Nature advocates for approval of the pipeline, in order “to break out of the mould and lay the foundation for something larger”:
[T]he pipeline is not going to determine whether the Canadian tar sands are developed or not. Only a broader — and much more important — shift in energy policy will do that. Nor is oil produced from the Canadian tar sands as dirty from a climate perspective as many believe … By approving Keystone, Obama can bolster his credibility within industry and among conservatives. The president can also take advantage of rising domestic oil and gas production to defuse concerns over energy security. … But all will be for naught unless the president can build on these trends and somehow reset the climate discussion.
David Roberts counters, stressing the difference between wonks and activists:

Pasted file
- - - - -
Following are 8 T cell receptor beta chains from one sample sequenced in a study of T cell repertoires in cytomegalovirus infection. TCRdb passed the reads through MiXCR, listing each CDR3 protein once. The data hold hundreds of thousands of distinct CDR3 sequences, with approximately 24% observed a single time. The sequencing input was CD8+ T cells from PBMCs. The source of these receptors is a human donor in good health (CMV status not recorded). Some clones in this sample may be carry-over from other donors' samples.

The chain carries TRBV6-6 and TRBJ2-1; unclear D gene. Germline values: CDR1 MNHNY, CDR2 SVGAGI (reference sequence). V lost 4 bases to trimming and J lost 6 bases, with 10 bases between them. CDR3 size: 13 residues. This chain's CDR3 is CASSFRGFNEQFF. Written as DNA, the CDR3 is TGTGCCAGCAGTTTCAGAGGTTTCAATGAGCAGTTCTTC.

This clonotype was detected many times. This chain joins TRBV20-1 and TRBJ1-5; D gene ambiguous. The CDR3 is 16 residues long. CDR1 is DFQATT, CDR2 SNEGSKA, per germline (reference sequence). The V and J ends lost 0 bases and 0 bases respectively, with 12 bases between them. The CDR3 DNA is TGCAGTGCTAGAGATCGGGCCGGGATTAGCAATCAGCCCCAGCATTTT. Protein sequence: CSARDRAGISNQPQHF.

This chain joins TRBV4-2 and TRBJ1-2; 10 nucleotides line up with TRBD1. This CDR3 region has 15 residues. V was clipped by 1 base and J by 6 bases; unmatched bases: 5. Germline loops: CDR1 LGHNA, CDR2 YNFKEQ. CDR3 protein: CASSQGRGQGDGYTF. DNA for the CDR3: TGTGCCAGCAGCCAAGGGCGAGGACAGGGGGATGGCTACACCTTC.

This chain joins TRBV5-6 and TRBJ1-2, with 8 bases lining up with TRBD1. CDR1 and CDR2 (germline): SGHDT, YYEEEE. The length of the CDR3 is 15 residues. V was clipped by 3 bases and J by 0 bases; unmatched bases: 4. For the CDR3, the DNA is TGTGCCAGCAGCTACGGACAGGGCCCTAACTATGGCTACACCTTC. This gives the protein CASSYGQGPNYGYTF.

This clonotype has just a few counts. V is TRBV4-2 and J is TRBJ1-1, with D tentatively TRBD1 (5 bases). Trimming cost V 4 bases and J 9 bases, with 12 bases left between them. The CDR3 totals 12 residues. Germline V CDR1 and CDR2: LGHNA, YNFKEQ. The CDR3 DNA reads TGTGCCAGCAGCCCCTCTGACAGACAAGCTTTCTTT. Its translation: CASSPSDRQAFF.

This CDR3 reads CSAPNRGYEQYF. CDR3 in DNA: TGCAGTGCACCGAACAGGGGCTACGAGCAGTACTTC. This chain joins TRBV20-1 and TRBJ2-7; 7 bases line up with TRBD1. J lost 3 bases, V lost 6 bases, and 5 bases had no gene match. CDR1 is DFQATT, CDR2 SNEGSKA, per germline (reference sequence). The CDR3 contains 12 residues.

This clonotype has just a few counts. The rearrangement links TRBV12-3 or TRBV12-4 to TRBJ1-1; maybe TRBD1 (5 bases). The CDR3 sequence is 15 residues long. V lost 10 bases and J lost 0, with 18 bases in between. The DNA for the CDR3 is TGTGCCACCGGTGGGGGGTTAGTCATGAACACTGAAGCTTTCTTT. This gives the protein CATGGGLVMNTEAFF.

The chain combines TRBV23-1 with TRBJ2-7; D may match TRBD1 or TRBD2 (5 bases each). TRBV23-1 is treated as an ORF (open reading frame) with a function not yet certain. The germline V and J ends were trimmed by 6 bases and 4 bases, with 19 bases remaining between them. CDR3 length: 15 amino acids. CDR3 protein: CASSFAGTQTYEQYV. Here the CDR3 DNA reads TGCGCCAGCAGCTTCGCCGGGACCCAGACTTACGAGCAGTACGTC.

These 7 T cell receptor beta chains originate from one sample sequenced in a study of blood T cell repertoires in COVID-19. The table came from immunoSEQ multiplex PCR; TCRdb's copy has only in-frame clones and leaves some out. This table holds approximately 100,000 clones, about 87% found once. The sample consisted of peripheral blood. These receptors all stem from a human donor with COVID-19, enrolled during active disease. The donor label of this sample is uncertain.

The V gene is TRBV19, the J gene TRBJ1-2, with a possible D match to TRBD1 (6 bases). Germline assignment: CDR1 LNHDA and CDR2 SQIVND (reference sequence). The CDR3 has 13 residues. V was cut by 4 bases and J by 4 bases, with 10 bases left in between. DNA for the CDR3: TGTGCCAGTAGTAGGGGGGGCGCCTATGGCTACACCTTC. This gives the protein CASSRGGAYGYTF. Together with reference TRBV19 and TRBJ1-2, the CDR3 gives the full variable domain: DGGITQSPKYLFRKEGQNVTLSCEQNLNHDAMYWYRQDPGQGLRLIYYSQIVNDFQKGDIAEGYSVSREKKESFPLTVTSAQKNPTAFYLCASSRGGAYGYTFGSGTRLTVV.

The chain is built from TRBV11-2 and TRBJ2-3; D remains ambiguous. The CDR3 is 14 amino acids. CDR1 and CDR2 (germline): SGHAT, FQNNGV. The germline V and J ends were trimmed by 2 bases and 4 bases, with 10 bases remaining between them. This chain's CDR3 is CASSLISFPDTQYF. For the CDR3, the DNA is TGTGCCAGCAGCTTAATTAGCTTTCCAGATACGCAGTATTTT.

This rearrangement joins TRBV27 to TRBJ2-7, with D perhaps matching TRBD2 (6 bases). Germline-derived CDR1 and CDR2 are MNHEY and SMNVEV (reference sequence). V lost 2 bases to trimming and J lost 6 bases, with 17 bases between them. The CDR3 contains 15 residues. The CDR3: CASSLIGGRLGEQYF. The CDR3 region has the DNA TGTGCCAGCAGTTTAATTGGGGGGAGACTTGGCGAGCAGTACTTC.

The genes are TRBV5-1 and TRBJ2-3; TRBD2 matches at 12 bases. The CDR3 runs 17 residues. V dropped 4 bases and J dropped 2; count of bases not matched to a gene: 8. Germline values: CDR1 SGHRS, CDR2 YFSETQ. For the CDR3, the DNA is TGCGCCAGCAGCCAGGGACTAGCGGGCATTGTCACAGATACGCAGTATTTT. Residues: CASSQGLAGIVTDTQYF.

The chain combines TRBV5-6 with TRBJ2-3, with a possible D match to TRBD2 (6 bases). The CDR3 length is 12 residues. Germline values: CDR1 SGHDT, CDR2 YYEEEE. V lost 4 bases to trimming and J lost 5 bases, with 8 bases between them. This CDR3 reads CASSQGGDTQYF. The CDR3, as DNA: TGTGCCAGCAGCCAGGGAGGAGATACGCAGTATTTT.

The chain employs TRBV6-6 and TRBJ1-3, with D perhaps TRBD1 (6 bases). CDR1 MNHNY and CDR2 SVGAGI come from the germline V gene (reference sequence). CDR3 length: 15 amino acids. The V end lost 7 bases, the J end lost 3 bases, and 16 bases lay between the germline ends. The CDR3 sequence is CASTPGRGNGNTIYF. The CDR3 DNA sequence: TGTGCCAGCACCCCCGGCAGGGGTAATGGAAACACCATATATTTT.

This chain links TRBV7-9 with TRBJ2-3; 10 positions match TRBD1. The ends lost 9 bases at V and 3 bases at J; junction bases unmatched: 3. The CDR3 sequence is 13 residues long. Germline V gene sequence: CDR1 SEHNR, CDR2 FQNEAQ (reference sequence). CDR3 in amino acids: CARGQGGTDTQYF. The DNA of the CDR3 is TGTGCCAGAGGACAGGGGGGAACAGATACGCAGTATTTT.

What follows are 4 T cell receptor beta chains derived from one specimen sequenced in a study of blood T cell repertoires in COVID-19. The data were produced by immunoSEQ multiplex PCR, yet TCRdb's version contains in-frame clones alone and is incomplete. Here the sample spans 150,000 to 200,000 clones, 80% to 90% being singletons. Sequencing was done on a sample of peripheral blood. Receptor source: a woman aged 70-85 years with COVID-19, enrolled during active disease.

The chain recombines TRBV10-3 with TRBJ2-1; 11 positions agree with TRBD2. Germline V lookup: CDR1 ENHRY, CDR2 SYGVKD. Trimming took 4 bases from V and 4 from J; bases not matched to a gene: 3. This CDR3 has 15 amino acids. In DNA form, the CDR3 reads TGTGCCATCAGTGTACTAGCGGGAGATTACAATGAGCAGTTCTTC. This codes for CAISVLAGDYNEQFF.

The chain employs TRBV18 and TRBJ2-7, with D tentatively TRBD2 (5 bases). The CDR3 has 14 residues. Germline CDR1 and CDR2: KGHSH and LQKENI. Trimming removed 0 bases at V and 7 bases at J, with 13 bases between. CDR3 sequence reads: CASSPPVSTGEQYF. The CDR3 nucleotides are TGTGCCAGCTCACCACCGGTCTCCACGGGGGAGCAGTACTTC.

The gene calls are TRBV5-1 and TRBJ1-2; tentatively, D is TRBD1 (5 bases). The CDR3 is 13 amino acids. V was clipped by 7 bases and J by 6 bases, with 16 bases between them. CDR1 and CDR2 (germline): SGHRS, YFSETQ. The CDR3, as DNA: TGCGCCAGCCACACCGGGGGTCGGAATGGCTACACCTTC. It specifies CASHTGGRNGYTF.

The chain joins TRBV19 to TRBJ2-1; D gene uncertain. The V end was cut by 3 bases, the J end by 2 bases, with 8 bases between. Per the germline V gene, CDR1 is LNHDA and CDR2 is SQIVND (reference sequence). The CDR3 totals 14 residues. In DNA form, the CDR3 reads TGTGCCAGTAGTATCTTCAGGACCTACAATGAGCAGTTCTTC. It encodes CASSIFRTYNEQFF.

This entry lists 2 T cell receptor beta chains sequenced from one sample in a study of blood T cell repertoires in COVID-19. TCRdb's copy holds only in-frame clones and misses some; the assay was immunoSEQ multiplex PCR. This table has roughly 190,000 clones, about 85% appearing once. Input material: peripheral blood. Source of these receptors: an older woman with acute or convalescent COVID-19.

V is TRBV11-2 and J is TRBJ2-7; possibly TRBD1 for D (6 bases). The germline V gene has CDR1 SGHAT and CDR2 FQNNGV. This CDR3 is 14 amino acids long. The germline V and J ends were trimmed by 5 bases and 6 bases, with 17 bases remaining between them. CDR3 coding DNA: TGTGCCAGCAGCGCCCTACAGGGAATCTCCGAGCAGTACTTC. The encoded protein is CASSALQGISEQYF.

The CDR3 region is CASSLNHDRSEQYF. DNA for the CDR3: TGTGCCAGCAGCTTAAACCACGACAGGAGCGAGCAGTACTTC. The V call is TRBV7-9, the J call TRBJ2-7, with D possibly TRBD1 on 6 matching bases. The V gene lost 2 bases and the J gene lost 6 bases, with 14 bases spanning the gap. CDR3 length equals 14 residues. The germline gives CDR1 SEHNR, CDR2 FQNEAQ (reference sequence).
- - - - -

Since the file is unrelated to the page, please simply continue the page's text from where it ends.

Economists and Very Serious People keep telling the movement that it can’t stop the tar sands entirely. The only sensible response is, “F*ck you. Watch me.” … As I’ve said many times, wonk logic and activist logic are different. A wonk ranks fossil fuel projects by tons of carbon per unit of energy. An activist looks for opportunities to break through the news cycle, to force confrontation, to create a symbol, to build a movement. Neither logic trumps the other.